Is this old water oak tree on a trail we frequent a signal or marker tree, made by Native Americans and used as a navigational aid in the forests? By bending a young sapling at a right angle to the ground, they altered a tree to serve as a signpost to others, indicating a trail direction or marking a point of interest, such as a natural spring or a safe river crossing.
As the tree matured, it grew back upward toward the light, pointing the way to the desired direction to whomever passed.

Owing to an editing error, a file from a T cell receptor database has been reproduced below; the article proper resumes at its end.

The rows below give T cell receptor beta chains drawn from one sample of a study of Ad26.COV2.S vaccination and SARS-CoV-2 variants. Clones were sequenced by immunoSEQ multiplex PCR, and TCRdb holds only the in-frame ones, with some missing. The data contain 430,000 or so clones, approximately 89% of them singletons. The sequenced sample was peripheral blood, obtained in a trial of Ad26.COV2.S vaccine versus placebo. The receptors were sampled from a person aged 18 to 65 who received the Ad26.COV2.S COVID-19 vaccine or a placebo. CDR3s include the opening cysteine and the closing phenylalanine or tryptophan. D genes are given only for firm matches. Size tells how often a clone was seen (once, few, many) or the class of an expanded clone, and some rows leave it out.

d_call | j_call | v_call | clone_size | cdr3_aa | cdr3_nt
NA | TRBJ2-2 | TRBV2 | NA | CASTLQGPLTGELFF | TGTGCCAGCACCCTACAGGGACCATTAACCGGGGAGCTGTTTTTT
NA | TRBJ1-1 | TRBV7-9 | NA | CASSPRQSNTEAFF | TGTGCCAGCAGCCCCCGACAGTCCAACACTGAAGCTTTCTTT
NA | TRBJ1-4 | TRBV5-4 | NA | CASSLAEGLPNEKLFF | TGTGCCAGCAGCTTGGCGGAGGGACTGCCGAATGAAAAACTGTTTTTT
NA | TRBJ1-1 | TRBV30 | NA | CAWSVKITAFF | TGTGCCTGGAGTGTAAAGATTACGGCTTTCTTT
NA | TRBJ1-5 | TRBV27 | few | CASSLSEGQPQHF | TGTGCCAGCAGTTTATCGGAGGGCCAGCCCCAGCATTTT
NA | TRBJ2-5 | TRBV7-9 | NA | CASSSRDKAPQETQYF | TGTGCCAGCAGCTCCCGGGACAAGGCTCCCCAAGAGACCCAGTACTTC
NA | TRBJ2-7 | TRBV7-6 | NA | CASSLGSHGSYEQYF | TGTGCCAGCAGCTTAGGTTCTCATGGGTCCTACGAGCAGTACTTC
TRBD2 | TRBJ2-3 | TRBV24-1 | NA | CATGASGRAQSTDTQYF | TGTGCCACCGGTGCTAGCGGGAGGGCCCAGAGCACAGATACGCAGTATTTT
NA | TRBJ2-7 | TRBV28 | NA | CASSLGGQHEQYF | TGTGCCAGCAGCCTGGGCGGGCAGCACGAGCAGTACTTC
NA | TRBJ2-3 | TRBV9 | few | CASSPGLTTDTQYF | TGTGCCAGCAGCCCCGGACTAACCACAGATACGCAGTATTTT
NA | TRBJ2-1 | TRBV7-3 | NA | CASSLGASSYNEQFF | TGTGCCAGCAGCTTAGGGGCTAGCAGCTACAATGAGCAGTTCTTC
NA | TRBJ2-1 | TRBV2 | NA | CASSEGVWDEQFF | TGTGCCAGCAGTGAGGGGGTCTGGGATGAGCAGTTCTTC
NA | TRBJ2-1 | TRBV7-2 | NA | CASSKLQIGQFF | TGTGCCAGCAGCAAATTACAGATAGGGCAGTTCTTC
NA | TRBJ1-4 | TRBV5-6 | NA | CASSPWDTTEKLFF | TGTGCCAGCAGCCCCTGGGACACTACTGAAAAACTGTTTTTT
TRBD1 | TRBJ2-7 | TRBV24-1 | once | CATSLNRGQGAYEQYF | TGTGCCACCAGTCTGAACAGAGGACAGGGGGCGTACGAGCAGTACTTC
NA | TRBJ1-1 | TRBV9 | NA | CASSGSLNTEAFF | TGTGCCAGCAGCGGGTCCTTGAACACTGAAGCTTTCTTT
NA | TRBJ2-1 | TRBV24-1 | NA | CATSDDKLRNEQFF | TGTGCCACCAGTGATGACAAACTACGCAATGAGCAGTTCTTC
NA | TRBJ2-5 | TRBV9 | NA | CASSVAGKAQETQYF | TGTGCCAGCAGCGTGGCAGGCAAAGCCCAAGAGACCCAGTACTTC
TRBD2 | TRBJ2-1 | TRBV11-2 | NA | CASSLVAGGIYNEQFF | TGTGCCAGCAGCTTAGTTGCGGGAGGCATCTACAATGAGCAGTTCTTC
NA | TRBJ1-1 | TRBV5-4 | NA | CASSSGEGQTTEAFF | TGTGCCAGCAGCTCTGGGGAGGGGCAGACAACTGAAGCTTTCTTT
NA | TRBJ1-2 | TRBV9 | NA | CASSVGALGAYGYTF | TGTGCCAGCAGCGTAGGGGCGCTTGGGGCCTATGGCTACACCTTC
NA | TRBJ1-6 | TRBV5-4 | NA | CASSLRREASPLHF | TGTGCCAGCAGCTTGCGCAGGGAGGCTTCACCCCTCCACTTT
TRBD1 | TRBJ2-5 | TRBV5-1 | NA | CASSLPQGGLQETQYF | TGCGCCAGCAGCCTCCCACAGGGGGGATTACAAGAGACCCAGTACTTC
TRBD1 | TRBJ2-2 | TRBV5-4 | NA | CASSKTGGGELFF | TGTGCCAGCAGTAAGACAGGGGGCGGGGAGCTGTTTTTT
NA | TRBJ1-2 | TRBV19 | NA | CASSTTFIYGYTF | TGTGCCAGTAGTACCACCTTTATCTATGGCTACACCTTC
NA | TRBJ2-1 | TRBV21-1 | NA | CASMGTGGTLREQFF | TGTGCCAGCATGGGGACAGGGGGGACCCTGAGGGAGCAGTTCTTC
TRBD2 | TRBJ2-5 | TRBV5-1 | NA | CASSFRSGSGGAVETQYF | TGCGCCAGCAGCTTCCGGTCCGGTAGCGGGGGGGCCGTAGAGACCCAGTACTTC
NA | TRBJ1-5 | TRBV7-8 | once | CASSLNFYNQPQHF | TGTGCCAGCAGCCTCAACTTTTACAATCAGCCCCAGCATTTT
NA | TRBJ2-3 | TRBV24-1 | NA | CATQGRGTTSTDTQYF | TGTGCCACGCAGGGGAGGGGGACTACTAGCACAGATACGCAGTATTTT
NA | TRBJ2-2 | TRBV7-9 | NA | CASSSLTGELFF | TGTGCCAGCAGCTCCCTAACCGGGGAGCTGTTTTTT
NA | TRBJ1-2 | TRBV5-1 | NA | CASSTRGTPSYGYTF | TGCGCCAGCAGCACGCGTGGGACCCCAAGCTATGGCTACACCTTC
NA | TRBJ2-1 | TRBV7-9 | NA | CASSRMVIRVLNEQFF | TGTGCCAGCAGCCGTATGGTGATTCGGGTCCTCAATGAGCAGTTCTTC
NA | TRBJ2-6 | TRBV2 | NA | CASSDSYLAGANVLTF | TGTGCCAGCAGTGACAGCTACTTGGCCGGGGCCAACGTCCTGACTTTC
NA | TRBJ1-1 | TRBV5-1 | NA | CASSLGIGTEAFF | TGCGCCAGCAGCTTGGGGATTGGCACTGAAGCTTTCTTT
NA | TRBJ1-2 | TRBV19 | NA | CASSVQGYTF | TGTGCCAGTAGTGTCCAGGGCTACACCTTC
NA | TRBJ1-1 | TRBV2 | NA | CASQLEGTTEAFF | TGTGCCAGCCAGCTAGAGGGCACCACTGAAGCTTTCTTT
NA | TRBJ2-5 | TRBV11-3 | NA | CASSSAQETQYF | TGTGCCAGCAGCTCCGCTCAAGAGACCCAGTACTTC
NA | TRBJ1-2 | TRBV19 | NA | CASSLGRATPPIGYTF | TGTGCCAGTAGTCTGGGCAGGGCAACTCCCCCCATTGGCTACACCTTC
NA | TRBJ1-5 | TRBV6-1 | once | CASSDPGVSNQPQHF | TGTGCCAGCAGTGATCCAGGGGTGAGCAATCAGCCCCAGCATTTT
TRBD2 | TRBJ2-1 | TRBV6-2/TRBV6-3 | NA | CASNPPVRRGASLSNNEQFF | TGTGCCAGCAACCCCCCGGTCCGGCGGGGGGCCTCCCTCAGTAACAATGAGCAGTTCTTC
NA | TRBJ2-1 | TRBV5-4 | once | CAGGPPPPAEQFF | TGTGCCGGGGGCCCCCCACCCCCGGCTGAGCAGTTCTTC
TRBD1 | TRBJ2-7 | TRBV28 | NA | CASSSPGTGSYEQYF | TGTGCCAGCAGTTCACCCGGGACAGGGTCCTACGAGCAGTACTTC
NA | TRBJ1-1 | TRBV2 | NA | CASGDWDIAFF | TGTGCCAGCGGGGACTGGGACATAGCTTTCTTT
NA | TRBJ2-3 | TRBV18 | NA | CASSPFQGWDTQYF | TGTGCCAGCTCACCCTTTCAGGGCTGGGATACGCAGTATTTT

We aren’t sure if this tree is a signal tree or not. There are only a few hundred documented examples in the United States and no studies done in our state.
A survivor of hurricanes and loggers, fires and diseases, it is several hundred years old, plenty old enough to have done the job.
I call it the Elephant Tree because of its bark. What do you think? Do you see the elephant leg there?
It’s one of those trees I can’t resist. Don’t tell anyone, but when we pass by, I always stop and give it a hug!
The waxing moon